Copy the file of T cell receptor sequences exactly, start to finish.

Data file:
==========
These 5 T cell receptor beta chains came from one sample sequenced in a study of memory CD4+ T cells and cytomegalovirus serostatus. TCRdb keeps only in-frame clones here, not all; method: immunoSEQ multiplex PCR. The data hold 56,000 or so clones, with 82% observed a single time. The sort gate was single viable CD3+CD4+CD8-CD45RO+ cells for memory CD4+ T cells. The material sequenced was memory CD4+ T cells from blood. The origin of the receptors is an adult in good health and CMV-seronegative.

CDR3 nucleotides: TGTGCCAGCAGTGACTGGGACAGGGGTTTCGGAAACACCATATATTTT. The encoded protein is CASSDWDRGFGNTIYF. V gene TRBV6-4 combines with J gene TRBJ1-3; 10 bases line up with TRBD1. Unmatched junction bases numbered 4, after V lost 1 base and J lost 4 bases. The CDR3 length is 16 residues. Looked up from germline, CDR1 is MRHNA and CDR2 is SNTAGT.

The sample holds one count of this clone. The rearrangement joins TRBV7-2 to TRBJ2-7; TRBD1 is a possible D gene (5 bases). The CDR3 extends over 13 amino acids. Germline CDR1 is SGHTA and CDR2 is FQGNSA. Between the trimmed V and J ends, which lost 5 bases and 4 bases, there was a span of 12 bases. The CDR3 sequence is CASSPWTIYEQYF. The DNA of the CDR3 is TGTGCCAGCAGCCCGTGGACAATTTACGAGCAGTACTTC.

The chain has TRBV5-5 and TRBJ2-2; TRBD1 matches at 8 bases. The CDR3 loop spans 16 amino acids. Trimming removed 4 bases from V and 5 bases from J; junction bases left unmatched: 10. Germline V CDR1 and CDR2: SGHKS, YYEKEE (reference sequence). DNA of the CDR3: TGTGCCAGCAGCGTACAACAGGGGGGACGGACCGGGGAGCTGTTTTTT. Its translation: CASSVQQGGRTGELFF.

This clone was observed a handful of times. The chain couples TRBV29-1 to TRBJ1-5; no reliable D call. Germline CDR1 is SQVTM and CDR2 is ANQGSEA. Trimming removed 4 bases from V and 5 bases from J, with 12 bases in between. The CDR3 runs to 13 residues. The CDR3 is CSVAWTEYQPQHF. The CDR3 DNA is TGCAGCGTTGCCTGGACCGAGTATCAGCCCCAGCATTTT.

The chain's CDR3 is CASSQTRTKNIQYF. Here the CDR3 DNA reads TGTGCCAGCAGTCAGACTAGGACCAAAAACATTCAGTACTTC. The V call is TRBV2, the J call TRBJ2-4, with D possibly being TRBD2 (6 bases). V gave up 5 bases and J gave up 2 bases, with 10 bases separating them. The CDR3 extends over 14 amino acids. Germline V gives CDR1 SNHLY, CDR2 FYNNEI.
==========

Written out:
These 5 T cell receptor beta chains came from one sample sequenced in a study of memory CD4+ T cells and cytomegalovirus serostatus. TCRdb keeps only in-frame clones here, not all; method: immunoSEQ multiplex PCR. The data hold 56,000 or so clones, with 82% observed a single time. The sort gate was single viable CD3+CD4+CD8-CD45RO+ cells for memory CD4+ T cells. The material sequenced was memory CD4+ T cells from blood. The origin of the receptors is an adult in good health and CMV-seronegative.

CDR3 nucleotides: TGTGCCAGCAGTGACTGGGACAGGGGTTTCGGAAACACCATATATTTT. The encoded protein is CASSDWDRGFGNTIYF. V gene TRBV6-4 combines with J gene TRBJ1-3; 10 bases line up with TRBD1. Unmatched junction bases numbered 4, after V lost 1 base and J lost 4 bases. The CDR3 length is 16 residues. Looked up from germline, CDR1 is MRHNA and CDR2 is SNTAGT.

The sample holds one count of this clone. The rearrangement joins TRBV7-2 to TRBJ2-7; TRBD1 is a possible D gene (5 bases). The CDR3 extends over 13 amino acids. Germline CDR1 is SGHTA and CDR2 is FQGNSA. Between the trimmed V and J ends, which lost 5 bases and 4 bases, there was a span of 12 bases. The CDR3 sequence is CASSPWTIYEQYF. The DNA of the CDR3 is TGTGCCAGCAGCCCGTGGACAATTTACGAGCAGTACTTC.

The chain has TRBV5-5 and TRBJ2-2; TRBD1 matches at 8 bases. The CDR3 loop spans 16 amino acids. Trimming removed 4 bases from V and 5 bases from J; junction bases left unmatched: 10. Germline V CDR1 and CDR2: SGHKS, YYEKEE (reference sequence). DNA of the CDR3: TGTGCCAGCAGCGTACAACAGGGGGGACGGACCGGGGAGCTGTTTTTT. Its translation: CASSVQQGGRTGELFF.

This clone was observed a handful of times. The chain couples TRBV29-1 to TRBJ1-5; no reliable D call. Germline CDR1 is SQVTM and CDR2 is ANQGSEA. Trimming removed 4 bases from V and 5 bases from J, with 12 bases in between. The CDR3 runs to 13 residues. The CDR3 is CSVAWTEYQPQHF. The CDR3 DNA is TGCAGCGTTGCCTGGACCGAGTATCAGCCCCAGCATTTT.

The chain's CDR3 is CASSQTRTKNIQYF. Here the CDR3 DNA reads TGTGCCAGCAGTCAGACTAGGACCAAAAACATTCAGTACTTC. The V call is TRBV2, the J call TRBJ2-4, with D possibly being TRBD2 (6 bases). V gave up 5 bases and J gave up 2 bases, with 10 bases separating them. The CDR3 extends over 14 amino acids. Germline V gives CDR1 SNHLY, CDR2 FYNNEI.